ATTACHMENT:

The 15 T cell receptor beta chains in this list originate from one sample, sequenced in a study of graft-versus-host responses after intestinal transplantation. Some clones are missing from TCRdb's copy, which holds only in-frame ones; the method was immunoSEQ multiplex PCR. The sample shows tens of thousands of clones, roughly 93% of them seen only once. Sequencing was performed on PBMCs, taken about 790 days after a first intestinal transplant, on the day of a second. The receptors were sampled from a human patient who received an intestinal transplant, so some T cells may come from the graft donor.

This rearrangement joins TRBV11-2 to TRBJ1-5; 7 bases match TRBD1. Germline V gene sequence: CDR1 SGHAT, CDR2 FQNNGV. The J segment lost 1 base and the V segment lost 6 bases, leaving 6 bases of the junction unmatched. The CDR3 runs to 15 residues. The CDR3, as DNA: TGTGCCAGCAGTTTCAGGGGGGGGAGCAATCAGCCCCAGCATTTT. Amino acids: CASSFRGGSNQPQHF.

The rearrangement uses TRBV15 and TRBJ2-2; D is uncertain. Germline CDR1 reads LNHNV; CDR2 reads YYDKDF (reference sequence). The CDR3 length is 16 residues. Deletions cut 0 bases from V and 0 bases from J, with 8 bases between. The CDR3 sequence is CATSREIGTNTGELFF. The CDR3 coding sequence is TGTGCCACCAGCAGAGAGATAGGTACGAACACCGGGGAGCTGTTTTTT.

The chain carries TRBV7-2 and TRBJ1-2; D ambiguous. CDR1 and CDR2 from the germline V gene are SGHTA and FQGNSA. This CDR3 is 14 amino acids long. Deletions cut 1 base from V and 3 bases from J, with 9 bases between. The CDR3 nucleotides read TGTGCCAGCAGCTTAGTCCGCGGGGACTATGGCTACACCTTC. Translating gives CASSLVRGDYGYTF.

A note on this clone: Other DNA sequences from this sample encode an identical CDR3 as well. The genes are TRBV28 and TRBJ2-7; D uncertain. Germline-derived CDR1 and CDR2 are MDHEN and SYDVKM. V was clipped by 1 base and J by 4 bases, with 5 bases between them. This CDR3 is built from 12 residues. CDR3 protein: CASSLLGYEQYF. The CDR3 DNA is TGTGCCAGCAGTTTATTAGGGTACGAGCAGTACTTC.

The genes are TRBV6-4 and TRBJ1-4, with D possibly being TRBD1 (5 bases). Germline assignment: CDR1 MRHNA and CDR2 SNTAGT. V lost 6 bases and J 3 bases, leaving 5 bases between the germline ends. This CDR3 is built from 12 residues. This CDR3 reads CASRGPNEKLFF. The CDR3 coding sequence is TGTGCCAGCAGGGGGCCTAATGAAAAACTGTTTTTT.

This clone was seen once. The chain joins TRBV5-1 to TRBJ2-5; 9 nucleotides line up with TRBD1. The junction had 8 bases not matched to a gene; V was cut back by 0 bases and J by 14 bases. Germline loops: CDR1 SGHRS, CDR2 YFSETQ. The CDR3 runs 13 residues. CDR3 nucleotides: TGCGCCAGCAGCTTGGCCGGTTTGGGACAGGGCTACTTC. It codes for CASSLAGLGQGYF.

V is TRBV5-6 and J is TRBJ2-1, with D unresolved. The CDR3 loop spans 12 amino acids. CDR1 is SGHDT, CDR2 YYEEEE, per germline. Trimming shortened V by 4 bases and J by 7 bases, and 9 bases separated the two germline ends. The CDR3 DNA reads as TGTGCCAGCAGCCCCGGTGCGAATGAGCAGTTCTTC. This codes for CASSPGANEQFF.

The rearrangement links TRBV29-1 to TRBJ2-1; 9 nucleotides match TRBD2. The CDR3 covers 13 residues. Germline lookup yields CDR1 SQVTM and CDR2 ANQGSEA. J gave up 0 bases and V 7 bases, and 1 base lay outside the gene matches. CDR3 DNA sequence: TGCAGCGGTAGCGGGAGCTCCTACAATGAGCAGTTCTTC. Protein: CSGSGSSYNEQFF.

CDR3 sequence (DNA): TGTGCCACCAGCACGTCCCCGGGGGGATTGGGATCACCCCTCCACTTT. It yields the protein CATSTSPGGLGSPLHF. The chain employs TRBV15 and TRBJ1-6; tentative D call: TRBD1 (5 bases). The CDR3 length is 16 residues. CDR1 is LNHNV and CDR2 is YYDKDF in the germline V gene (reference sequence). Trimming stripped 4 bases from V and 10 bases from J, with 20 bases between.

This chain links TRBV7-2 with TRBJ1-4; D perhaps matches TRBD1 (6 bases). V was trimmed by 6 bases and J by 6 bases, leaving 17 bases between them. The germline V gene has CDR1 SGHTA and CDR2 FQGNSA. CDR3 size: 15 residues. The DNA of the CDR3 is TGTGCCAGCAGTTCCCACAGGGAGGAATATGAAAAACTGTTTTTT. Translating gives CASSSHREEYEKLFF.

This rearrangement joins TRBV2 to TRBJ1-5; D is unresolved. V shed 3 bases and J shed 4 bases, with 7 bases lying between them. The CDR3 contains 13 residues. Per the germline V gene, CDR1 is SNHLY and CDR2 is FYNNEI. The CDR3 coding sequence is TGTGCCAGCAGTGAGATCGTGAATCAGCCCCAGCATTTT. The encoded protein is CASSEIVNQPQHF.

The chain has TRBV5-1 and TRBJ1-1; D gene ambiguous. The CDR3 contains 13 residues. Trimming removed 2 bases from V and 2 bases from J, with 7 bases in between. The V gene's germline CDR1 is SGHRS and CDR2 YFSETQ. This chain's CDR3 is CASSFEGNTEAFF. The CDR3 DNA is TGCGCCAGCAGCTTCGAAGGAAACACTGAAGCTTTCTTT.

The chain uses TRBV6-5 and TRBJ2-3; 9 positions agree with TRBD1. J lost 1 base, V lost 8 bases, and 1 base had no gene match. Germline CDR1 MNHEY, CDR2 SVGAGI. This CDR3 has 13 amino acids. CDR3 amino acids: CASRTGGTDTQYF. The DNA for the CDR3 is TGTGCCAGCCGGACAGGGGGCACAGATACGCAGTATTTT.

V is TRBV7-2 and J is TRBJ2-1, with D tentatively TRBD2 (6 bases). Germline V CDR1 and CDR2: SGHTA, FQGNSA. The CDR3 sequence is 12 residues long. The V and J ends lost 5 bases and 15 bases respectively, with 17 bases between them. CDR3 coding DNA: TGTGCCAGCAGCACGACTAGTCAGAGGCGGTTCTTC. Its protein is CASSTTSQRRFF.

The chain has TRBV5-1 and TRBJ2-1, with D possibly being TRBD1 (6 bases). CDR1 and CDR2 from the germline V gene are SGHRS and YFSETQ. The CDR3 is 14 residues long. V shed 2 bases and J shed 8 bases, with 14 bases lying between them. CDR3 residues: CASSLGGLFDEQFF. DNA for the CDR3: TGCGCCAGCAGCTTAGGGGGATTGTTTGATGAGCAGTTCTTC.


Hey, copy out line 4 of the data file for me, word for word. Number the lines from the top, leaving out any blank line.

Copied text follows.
The chain carries TRBV7-2 and TRBJ1-2; D ambiguous. CDR1 and CDR2 from the germline V gene are SGHTA and FQGNSA. This CDR3 is 14 amino acids long. Deletions cut 1 base from V and 3 bases from J, with 9 bases between. The CDR3 nucleotides read TGTGCCAGCAGCTTAGTCCGCGGGGACTATGGCTACACCTTC. Translating gives CASSLVRGDYGYTF.